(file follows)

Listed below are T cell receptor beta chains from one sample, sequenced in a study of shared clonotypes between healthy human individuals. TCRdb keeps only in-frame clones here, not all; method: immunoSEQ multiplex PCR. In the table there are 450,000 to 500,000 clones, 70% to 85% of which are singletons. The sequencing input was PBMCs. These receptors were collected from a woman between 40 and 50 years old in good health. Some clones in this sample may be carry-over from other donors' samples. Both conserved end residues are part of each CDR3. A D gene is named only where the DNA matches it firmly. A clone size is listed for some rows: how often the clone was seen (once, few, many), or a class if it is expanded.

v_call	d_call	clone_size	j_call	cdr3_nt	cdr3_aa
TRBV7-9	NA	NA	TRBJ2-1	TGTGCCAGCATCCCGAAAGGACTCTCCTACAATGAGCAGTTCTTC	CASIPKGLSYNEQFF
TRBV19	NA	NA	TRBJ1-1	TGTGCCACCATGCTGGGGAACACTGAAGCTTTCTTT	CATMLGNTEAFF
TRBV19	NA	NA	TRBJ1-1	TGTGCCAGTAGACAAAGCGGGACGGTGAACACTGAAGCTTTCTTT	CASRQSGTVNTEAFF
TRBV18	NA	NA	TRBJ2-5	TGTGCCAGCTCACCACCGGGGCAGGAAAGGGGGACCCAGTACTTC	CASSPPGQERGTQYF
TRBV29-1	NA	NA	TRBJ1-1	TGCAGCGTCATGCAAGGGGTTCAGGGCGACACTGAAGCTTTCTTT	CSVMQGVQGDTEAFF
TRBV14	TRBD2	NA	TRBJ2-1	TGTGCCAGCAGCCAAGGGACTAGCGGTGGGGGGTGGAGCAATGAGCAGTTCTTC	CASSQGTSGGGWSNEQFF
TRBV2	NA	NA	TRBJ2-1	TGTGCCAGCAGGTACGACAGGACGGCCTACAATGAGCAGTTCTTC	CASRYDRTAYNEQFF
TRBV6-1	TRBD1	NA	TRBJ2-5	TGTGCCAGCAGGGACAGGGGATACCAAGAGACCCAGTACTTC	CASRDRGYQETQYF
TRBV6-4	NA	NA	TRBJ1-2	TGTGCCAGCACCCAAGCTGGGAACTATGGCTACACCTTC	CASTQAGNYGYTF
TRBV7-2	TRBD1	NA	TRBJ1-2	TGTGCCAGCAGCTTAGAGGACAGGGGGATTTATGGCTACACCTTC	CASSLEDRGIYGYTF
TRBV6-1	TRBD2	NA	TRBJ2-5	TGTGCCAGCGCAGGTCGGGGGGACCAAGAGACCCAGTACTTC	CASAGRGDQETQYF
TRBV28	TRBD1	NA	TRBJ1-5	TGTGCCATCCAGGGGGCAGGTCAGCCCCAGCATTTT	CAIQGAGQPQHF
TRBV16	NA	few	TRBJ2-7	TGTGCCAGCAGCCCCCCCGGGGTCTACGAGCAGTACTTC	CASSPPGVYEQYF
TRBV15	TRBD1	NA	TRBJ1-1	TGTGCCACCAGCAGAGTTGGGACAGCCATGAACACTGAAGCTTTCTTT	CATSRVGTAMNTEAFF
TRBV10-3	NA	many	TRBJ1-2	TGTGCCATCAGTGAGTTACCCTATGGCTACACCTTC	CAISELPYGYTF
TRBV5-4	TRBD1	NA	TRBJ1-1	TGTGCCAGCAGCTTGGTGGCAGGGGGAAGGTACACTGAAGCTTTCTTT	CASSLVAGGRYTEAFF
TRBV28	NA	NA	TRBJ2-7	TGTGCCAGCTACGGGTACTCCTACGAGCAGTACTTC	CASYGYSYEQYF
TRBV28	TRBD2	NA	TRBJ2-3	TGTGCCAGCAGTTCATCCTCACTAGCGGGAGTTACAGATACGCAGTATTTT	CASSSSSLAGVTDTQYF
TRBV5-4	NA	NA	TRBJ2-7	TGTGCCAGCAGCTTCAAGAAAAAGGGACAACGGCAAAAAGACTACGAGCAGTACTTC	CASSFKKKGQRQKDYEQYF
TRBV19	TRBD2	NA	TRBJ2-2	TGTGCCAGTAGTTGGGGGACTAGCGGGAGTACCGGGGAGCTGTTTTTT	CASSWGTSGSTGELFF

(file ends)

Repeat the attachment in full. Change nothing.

Listed below are T cell receptor beta chains from one sample, sequenced in a study of shared clonotypes between healthy human individuals. TCRdb keeps only in-frame clones here, not all; method: immunoSEQ multiplex PCR. In the table there are 450,000 to 500,000 clones, 70% to 85% of which are singletons. The sequencing input was PBMCs. These receptors were collected from a woman between 40 and 50 years old in good health. Some clones in this sample may be carry-over from other donors' samples. Both conserved end residues are part of each CDR3. A D gene is named only where the DNA matches it firmly. A clone size is listed for some rows: how often the clone was seen (once, few, many), or a class if it is expanded.

v_call	d_call	clone_size	j_call	cdr3_nt	cdr3_aa
TRBV7-9	NA	NA	TRBJ2-1	TGTGCCAGCATCCCGAAAGGACTCTCCTACAATGAGCAGTTCTTC	CASIPKGLSYNEQFF
TRBV19	NA	NA	TRBJ1-1	TGTGCCACCATGCTGGGGAACACTGAAGCTTTCTTT	CATMLGNTEAFF
TRBV19	NA	NA	TRBJ1-1	TGTGCCAGTAGACAAAGCGGGACGGTGAACACTGAAGCTTTCTTT	CASRQSGTVNTEAFF
TRBV18	NA	NA	TRBJ2-5	TGTGCCAGCTCACCACCGGGGCAGGAAAGGGGGACCCAGTACTTC	CASSPPGQERGTQYF
TRBV29-1	NA	NA	TRBJ1-1	TGCAGCGTCATGCAAGGGGTTCAGGGCGACACTGAAGCTTTCTTT	CSVMQGVQGDTEAFF
TRBV14	TRBD2	NA	TRBJ2-1	TGTGCCAGCAGCCAAGGGACTAGCGGTGGGGGGTGGAGCAATGAGCAGTTCTTC	CASSQGTSGGGWSNEQFF
TRBV2	NA	NA	TRBJ2-1	TGTGCCAGCAGGTACGACAGGACGGCCTACAATGAGCAGTTCTTC	CASRYDRTAYNEQFF
TRBV6-1	TRBD1	NA	TRBJ2-5	TGTGCCAGCAGGGACAGGGGATACCAAGAGACCCAGTACTTC	CASRDRGYQETQYF
TRBV6-4	NA	NA	TRBJ1-2	TGTGCCAGCACCCAAGCTGGGAACTATGGCTACACCTTC	CASTQAGNYGYTF
TRBV7-2	TRBD1	NA	TRBJ1-2	TGTGCCAGCAGCTTAGAGGACAGGGGGATTTATGGCTACACCTTC	CASSLEDRGIYGYTF
TRBV6-1	TRBD2	NA	TRBJ2-5	TGTGCCAGCGCAGGTCGGGGGGACCAAGAGACCCAGTACTTC	CASAGRGDQETQYF
TRBV28	TRBD1	NA	TRBJ1-5	TGTGCCATCCAGGGGGCAGGTCAGCCCCAGCATTTT	CAIQGAGQPQHF
TRBV16	NA	few	TRBJ2-7	TGTGCCAGCAGCCCCCCCGGGGTCTACGAGCAGTACTTC	CASSPPGVYEQYF
TRBV15	TRBD1	NA	TRBJ1-1	TGTGCCACCAGCAGAGTTGGGACAGCCATGAACACTGAAGCTTTCTTT	CATSRVGTAMNTEAFF
TRBV10-3	NA	many	TRBJ1-2	TGTGCCATCAGTGAGTTACCCTATGGCTACACCTTC	CAISELPYGYTF
TRBV5-4	TRBD1	NA	TRBJ1-1	TGTGCCAGCAGCTTGGTGGCAGGGGGAAGGTACACTGAAGCTTTCTTT	CASSLVAGGRYTEAFF
TRBV28	NA	NA	TRBJ2-7	TGTGCCAGCTACGGGTACTCCTACGAGCAGTACTTC	CASYGYSYEQYF
TRBV28	TRBD2	NA	TRBJ2-3	TGTGCCAGCAGTTCATCCTCACTAGCGGGAGTTACAGATACGCAGTATTTT	CASSSSSLAGVTDTQYF
TRBV5-4	NA	NA	TRBJ2-7	TGTGCCAGCAGCTTCAAGAAAAAGGGACAACGGCAAAAAGACTACGAGCAGTACTTC	CASSFKKKGQRQKDYEQYF
TRBV19	TRBD2	NA	TRBJ2-2	TGTGCCAGTAGTTGGGGGACTAGCGGGAGTACCGGGGAGCTGTTTTTT	CASSWGTSGSTGELFF